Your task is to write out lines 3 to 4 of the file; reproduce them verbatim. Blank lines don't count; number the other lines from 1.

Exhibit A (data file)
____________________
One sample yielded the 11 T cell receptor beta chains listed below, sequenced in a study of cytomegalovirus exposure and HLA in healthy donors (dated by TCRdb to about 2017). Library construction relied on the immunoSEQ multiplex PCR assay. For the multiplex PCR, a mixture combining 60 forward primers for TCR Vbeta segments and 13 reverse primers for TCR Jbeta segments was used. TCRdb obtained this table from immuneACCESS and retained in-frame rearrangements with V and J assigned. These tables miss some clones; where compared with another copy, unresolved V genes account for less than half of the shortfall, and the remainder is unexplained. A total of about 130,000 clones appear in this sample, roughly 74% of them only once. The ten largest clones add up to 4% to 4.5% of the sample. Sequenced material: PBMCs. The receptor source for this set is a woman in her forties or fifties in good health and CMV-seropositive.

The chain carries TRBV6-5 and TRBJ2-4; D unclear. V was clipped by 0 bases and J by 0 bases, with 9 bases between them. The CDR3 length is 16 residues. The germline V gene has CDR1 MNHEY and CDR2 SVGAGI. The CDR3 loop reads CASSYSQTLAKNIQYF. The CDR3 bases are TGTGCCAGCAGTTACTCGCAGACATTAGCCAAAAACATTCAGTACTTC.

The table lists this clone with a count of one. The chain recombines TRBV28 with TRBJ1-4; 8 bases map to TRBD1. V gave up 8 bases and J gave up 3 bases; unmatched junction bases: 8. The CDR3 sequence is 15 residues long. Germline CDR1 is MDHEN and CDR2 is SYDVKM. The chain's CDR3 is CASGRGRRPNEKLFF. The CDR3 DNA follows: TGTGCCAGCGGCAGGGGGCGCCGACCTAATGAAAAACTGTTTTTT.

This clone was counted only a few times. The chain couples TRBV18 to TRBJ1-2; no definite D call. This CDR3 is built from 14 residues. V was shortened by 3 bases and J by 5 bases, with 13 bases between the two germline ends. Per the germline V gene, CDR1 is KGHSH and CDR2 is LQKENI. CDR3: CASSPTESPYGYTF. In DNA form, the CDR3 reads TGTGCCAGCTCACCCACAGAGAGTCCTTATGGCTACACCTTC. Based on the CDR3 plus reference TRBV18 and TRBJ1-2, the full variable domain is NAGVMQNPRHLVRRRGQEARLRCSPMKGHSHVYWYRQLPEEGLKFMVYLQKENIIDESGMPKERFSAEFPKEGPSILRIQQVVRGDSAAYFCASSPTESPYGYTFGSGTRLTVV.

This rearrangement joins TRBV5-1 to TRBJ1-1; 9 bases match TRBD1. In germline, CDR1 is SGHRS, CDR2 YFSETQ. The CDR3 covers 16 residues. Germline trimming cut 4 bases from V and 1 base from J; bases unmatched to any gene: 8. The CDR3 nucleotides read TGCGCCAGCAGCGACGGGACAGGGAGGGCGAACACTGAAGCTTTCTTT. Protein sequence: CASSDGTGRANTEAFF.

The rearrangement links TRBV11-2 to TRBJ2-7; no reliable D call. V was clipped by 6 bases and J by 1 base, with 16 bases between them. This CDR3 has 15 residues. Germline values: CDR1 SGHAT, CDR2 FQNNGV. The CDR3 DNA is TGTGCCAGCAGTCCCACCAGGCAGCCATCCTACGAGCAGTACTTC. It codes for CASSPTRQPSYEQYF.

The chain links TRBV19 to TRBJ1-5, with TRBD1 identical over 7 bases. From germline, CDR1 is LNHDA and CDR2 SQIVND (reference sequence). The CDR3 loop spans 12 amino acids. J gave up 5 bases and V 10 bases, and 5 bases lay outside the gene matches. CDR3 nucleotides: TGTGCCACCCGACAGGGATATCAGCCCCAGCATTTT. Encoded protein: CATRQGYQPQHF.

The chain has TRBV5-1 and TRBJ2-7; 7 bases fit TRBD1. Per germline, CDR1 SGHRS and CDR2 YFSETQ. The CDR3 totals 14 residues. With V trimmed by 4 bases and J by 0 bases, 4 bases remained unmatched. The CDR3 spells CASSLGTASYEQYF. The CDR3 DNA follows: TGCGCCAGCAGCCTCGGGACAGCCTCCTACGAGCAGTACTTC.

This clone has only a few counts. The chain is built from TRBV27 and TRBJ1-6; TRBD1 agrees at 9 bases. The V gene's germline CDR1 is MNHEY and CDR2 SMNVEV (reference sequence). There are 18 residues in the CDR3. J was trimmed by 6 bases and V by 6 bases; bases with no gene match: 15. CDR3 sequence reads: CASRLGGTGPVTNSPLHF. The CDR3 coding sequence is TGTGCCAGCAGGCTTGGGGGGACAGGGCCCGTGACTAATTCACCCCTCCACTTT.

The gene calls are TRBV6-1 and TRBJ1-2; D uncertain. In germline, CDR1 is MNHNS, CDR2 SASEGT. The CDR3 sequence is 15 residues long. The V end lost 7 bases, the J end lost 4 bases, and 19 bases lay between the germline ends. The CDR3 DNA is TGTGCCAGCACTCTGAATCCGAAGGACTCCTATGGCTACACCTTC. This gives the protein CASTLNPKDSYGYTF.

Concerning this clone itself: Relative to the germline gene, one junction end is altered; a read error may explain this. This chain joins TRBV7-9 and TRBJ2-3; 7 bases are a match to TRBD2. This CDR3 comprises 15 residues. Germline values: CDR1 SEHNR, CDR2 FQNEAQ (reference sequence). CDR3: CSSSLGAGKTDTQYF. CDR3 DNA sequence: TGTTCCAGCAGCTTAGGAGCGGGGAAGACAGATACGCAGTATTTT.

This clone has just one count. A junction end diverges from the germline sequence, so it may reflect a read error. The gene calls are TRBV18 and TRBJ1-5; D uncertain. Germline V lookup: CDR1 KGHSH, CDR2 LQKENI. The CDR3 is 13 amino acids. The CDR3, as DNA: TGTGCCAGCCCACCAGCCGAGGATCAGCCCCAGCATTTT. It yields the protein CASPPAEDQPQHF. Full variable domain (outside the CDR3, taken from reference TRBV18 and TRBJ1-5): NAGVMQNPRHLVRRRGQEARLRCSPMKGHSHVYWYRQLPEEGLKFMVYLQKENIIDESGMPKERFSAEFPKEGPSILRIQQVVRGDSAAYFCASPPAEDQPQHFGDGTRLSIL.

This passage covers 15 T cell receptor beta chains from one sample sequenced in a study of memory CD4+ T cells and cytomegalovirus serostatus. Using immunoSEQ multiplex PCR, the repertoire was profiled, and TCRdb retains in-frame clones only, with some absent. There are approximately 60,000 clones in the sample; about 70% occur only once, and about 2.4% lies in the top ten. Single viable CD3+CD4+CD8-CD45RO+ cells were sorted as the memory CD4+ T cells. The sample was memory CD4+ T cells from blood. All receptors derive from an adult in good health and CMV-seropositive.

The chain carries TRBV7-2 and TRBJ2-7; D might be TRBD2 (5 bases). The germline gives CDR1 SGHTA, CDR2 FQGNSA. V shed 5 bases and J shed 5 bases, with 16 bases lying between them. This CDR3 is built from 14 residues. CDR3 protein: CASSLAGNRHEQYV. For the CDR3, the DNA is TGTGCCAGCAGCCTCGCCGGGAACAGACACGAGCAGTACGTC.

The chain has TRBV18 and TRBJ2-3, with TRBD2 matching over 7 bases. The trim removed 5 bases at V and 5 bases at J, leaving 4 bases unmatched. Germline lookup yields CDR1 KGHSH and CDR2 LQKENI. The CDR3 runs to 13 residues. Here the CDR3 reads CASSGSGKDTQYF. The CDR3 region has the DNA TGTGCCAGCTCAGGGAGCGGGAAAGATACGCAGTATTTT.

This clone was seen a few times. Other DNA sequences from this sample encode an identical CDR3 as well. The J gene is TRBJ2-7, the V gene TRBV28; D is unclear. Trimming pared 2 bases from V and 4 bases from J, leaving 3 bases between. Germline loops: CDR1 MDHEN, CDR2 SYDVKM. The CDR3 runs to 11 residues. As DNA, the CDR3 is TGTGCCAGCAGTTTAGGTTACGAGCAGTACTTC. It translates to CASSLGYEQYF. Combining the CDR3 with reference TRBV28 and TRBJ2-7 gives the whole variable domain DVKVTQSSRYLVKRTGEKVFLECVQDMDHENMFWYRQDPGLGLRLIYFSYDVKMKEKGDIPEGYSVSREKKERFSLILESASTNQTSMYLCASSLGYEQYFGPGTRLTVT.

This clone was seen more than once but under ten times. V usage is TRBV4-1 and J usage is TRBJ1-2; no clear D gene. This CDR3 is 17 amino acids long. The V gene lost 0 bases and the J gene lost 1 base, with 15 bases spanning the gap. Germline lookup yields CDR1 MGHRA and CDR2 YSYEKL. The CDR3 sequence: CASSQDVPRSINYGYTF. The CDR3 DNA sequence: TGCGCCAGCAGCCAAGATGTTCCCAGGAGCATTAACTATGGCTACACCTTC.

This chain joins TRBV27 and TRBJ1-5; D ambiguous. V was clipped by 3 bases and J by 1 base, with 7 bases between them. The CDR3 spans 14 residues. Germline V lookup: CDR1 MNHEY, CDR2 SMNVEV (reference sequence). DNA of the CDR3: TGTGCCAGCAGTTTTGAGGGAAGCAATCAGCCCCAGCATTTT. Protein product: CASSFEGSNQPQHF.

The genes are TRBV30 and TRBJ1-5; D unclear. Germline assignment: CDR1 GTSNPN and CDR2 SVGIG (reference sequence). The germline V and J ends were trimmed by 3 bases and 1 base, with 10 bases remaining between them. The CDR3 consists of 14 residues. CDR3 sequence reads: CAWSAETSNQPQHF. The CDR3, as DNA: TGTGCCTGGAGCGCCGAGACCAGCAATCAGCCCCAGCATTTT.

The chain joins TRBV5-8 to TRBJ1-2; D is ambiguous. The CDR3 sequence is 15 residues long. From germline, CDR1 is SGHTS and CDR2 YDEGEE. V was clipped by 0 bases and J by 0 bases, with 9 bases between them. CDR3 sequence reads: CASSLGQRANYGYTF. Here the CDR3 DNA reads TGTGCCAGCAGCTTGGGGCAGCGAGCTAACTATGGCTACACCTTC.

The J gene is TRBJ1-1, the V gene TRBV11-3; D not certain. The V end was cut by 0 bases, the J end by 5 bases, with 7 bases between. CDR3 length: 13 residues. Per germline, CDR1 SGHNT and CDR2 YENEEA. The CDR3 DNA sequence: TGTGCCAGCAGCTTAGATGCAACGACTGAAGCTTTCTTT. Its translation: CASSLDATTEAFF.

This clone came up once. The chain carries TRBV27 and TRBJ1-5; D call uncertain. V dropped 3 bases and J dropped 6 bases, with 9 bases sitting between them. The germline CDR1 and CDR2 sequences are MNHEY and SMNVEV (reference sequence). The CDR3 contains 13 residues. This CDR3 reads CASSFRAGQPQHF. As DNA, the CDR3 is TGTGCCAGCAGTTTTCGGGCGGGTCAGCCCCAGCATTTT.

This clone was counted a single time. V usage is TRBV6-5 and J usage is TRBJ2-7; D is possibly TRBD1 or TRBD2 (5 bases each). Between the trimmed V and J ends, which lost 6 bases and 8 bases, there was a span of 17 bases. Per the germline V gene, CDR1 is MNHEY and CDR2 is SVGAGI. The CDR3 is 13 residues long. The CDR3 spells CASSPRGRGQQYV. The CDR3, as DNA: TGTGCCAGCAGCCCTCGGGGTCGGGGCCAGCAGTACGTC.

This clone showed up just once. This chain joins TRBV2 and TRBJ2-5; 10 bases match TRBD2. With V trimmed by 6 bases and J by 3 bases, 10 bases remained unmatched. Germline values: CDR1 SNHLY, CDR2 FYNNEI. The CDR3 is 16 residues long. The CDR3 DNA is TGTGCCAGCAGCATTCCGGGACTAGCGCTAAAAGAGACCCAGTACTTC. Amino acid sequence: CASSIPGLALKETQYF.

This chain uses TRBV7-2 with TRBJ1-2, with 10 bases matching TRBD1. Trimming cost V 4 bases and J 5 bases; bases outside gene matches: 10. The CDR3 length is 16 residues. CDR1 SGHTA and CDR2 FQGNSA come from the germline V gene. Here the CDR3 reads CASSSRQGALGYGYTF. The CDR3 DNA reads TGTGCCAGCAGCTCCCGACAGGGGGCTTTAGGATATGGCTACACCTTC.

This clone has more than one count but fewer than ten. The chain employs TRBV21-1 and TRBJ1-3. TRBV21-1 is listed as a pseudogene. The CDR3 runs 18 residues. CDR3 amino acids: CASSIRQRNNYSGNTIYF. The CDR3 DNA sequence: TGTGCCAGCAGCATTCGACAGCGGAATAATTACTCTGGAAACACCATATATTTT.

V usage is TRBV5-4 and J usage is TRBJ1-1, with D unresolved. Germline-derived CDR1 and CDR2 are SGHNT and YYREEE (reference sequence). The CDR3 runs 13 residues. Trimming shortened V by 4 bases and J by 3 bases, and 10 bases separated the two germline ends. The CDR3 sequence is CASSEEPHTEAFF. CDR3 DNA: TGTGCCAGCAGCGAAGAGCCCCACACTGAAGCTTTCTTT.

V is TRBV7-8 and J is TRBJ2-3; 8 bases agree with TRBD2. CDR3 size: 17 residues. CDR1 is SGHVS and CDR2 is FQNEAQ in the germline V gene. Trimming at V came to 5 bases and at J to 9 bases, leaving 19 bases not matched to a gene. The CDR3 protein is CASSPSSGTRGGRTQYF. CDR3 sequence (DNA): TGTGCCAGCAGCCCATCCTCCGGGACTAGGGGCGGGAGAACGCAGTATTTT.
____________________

The table lists this clone with a count of one. The chain recombines TRBV28 with TRBJ1-4; 8 bases map to TRBD1. V gave up 8 bases and J gave up 3 bases; unmatched junction bases: 8. The CDR3 sequence is 15 residues long. Germline CDR1 is MDHEN and CDR2 is SYDVKM. The chain's CDR3 is CASGRGRRPNEKLFF. The CDR3 DNA follows: TGTGCCAGCGGCAGGGGGCGCCGACCTAATGAAAAACTGTTTTTT.

This clone was counted only a few times. The chain couples TRBV18 to TRBJ1-2; no definite D call. This CDR3 is built from 14 residues. V was shortened by 3 bases and J by 5 bases, with 13 bases between the two germline ends. Per the germline V gene, CDR1 is KGHSH and CDR2 is LQKENI. CDR3: CASSPTESPYGYTF. In DNA form, the CDR3 reads TGTGCCAGCTCACCCACAGAGAGTCCTTATGGCTACACCTTC. Based on the CDR3 plus reference TRBV18 and TRBJ1-2, the full variable domain is NAGVMQNPRHLVRRRGQEARLRCSPMKGHSHVYWYRQLPEEGLKFMVYLQKENIIDESGMPKERFSAEFPKEGPSILRIQQVVRGDSAAYFCASSPTESPYGYTFGSGTRLTVV.